Environmentalists and anti-windfarm campaigners suspect a cover-up over the number of golden eagles killed by wind turbines.
They believe a decision to put back a census of bird numbers by two years is an attempt to hide the facts from the public.
Scottish Natural Heritage said there was nothing sinister about the move, and there were practical and official reasons for extending the 10-year gap between censuses from 2003 to 2015.
The claim of a cover-up followed last week’s revelation that wind turbines have killed more birds of prey this year than poisoning and shooting combined.
Mark Duchamp, chairman of the World Council for Nature and president of Save the Eagles International, said there was no reason to delay the survey into golden eagle numbers.
“The reason in my opinion, they have something to hide,” he said.
“They don’t want to show the population of golden eagles in Scotland has fallen quite substantially since the windfarms were built.”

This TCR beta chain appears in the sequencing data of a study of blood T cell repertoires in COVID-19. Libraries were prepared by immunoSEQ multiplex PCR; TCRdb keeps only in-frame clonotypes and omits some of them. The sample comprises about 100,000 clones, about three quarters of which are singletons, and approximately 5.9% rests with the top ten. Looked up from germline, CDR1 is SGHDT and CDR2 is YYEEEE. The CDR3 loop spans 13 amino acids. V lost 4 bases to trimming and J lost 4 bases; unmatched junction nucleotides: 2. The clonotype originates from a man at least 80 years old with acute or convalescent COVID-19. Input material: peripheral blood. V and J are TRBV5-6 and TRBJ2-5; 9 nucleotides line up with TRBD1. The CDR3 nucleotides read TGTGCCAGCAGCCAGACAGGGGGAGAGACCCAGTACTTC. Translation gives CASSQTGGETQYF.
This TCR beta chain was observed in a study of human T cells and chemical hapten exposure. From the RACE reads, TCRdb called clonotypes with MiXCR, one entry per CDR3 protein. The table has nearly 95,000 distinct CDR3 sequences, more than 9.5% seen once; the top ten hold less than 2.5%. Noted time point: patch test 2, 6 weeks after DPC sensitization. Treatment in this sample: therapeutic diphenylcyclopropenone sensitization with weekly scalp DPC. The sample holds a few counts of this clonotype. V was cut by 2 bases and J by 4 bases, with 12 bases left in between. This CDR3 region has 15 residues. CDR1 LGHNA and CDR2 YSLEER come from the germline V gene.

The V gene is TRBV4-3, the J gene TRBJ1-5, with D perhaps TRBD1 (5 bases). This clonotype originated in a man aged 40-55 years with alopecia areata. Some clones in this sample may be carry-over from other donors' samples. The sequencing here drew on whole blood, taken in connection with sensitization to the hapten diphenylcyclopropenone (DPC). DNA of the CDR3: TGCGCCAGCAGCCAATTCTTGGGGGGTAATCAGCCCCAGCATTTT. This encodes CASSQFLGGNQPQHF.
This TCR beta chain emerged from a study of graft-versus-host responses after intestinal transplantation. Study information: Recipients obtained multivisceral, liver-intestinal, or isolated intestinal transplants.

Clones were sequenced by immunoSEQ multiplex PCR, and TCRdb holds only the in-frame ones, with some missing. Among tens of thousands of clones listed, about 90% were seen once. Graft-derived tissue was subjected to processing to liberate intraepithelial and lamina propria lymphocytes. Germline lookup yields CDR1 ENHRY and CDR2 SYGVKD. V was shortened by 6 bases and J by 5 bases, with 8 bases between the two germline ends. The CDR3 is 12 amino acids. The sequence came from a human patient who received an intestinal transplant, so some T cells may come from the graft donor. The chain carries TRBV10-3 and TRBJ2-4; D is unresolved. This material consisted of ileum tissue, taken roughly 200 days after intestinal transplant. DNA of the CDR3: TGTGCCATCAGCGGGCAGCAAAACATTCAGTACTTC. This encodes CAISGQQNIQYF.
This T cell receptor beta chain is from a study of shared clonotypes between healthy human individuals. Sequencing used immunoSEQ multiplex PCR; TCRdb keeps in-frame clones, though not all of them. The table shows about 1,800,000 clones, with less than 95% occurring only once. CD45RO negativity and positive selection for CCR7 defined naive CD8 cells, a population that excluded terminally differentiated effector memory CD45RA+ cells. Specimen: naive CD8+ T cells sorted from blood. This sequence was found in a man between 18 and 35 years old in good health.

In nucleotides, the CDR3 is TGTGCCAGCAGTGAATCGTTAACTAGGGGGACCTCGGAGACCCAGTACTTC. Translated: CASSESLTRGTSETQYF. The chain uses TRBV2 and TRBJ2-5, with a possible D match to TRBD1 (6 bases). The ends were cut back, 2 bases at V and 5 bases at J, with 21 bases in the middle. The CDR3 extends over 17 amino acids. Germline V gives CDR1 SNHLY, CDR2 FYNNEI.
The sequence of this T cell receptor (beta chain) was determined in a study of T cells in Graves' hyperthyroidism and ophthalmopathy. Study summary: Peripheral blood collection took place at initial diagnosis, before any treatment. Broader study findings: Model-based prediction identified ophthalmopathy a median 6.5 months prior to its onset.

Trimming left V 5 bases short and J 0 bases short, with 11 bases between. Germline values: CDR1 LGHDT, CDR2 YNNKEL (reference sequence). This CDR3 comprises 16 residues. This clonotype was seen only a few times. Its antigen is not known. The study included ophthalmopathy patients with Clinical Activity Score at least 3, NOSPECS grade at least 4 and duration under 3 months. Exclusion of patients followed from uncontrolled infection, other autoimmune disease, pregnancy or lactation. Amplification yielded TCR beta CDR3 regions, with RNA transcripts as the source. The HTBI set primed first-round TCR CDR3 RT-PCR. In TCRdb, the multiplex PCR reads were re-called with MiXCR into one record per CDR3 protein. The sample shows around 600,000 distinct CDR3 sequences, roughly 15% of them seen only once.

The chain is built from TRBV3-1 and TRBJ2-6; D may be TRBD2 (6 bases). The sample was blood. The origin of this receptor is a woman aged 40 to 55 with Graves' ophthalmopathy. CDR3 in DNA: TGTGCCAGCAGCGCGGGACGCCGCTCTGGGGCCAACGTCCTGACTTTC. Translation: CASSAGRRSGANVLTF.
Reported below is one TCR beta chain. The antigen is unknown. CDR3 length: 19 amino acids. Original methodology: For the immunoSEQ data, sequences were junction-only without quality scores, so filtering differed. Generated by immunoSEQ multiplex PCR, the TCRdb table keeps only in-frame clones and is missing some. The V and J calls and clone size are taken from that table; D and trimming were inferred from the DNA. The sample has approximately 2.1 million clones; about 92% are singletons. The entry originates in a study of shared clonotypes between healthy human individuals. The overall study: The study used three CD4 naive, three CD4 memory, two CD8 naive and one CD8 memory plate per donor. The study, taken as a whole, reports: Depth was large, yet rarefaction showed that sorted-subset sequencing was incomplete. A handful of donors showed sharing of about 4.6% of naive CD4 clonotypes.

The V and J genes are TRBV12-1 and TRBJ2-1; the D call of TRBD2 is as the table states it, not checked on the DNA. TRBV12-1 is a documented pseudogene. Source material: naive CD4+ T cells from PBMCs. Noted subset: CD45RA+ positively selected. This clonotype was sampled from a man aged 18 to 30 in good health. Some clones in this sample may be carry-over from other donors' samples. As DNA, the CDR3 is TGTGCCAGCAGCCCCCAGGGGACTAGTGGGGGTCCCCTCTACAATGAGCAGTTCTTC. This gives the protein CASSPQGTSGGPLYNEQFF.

Anti-windfarm campaigners shared the concerns of Spain-based Mr Duchamp.
Scotland Against Spin chairman, Graham Lang, said: “If the news is bad, bury it – which is why the census will not report until next year.”
Anti-windfarm campaigner Lyndsey Ward, from Kiltarlity, said protecting the population of the iconic golden eagles must be of “paramount importance”.
“Perhaps officials don’t want to know, or the public to know, what is really happening to the eagle population in Scotland so they can allow this turbine tsunami to continue unabated,” she said.
The RSPB said that while the population of golden eagles had been “static” for years, the cause was not windfarms but “ongoing illegal persecution”.
A Scottish Natural Heritage spokeswoman said that under a periodic review of the rolling programme of species surveys carried out by the Joint Nature Conservation Committee it was decided to move to a 12-year cycle.
This was partly to make sure that the rolling programme was affordable and to fit in with EU Bird Directive requirements for six and 12-year monitoring.
The spokeswoman added interim data suggested no decline in eagle numbers meant the census could be moved to a 12-year cycle, unlike hen harriers and capercaillie which were prioritised on a six-year cycle.
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